Virtual reality, once prohibitively expensive, is becoming a viable commercial product. Just a few years ago, the technology simply wasn't there. Now, consumers have flocked to buy VR headsets like the HTC Vive, PlayStation VR and the Oculus Rift.
The numerous failures of virtual reality are falling away from memory, and we're beginning to see companies and consumers embrace the nascent tech. AR, or augmented reality, has softened the blows of past failures even further with successful AR apps generating a great amount of value.
Some still remain skeptical as to the impact of VR. Some contend that virtual reality applications are vaporware or that the technology inherently has no room to grow. Quite the opposite is true, however. VR is making more headway than you may think.
Let's take a look at the numbers: PSVR has sold over 2 million units, well over Sony's projections for the hardware. Even more impressively, AR has become a substantial subset of revenue-generating apps on smartphone platforms. Look at the example of Pokemon Go, an augmented reality app that has generated $1 billion in revenue. Finally, the global AR/VR market as a whole generated $11.4 billion in 2017 according to IDC, but will see a compound annual growth rate (CAGR) of 113.2% by 2021 as revenues hit $215 billion.
VR can offer incredible experiences which aren't otherwise available to most of us.
What makes AR and VR so interesting is their capacity to expand all sorts of media. AR and VR have the ability to expand upon more than merely entertainment, too. The New York Times has transformed storytelling with their use of VR, which allows users of the tech to fully immerse themselves with stories from all over the world. In one story, we follow female wrestlers in Bolivia. In another we follow Syrian refugees as they flee the war-torn country. As different as these stories are, they are unified by their ability to allow for a much more immersive, visceral and empathetic news story.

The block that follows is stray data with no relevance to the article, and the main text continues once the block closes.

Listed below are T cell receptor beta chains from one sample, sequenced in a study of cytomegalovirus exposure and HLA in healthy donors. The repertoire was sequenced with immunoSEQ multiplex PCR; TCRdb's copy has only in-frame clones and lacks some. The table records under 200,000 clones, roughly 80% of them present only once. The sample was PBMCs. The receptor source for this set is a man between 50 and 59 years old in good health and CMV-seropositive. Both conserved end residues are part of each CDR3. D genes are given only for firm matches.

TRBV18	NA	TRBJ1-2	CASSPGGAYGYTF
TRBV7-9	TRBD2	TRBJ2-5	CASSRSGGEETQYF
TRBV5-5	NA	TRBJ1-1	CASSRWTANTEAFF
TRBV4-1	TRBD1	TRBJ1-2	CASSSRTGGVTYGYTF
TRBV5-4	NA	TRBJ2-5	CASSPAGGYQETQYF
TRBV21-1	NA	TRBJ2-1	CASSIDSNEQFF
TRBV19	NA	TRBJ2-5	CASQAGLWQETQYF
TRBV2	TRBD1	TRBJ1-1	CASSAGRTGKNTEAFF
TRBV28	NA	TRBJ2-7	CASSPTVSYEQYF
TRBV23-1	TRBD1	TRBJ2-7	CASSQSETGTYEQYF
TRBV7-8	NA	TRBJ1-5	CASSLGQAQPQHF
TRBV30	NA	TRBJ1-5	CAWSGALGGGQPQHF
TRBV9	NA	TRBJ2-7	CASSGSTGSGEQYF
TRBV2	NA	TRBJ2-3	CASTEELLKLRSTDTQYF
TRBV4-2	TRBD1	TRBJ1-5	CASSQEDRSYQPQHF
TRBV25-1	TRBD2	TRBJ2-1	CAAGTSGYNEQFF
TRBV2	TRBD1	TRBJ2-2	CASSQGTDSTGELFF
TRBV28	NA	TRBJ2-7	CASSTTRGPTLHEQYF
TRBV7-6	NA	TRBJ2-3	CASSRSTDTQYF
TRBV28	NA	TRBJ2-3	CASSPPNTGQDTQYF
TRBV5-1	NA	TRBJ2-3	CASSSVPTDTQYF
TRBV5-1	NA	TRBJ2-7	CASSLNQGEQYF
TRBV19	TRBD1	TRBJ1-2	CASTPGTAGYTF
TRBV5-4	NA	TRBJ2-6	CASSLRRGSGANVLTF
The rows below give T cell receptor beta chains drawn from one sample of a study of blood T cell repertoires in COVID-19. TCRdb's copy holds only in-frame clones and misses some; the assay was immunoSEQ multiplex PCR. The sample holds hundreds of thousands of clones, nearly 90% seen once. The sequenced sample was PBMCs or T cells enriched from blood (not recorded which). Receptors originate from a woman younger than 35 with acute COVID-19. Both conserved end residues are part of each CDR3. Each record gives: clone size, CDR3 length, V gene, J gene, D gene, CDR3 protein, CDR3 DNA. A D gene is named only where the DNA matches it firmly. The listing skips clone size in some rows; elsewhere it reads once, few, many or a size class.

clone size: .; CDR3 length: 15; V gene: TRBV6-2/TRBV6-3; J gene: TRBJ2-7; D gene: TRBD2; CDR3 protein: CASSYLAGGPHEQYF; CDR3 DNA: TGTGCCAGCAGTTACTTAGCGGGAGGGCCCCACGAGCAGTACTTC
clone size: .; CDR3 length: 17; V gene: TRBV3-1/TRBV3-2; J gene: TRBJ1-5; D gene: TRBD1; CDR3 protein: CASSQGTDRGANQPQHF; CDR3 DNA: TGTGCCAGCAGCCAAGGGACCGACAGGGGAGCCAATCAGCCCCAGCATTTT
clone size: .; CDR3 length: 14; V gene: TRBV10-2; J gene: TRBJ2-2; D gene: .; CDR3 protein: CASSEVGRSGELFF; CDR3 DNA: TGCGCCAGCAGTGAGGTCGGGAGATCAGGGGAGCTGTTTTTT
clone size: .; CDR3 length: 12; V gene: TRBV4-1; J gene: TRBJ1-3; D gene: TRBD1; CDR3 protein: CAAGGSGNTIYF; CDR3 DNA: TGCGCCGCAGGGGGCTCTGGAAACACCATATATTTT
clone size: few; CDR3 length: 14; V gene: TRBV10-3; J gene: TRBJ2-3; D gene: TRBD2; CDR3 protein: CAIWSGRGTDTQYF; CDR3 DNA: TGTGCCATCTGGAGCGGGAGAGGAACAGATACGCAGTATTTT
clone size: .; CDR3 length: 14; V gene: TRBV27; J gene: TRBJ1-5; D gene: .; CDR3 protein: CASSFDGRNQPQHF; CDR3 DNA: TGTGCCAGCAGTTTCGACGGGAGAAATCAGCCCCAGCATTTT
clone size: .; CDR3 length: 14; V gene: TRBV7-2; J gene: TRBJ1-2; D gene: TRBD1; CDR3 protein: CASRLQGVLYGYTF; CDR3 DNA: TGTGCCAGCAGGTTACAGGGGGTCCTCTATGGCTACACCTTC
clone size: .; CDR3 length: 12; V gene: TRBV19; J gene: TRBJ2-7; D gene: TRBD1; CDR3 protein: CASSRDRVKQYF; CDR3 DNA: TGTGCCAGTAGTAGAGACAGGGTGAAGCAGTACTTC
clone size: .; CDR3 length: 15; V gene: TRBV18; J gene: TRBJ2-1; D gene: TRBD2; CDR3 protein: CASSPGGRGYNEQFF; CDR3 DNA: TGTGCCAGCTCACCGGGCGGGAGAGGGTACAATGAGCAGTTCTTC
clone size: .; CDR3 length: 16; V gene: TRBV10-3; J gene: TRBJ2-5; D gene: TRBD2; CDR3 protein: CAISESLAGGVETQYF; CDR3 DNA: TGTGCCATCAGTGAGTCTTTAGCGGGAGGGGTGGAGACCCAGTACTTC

As amazing as these applications in VR storytelling are, they only scratch the surface in terms of possibilities that lie ahead. AR and VR apps on mobile devices have already helped people design their spaces, try on make-up, and build things at minimal cost. Tech-savvy designers can attack more creative problems and do so with completely new perspectives.
Using VR, content creators can build worlds for consumers to experience from anywhere around the globe -- a designer could make a beach in Africa in the Unity game engine, or an alien city in the Unreal engine. For the first time, an immersive experience is limited by only two things: the quality of the world and the power of the PC that powers the experience.
VR and AR technologies could therefore reshape more than video games, movies and journalism -- they could reshape how we interact with the world, in both a physical and a digital sense. How we interact with the web, with media, is largely shaped by designers, and these designers will be able create far more immersive, emotional, and visceral experiences for the viewer.
Much knowledge has been imparted from the speakers at AR & VR World.
However, this has repercussions too: if large companies want to block users from seeing something that potrays them or their partners in a negative light, they can craft the experience in such a way that blocks it from view. This acts much like media companies doing now, only covering certain new stories with specific angles as to influence the world and shape it as they see fit.
Virtual reality, although its use is by no means as widespread as many other technologies, has the ability to change how to process web design and how we interact media. As it becomes more affordable to own VR for the consumer and less costly to produce VR software and hardware for developers and manufacturers, we may see even more interest in the emerging tech. As interest rises, we very well could see design change in ways we never thought imaginable.
AR & VR World has been taking place this week with a variety of talks, exhibitions and panel sessions. Take a look at what we have been up to at the AR & VR section.
— Ellie Martin, technology journalist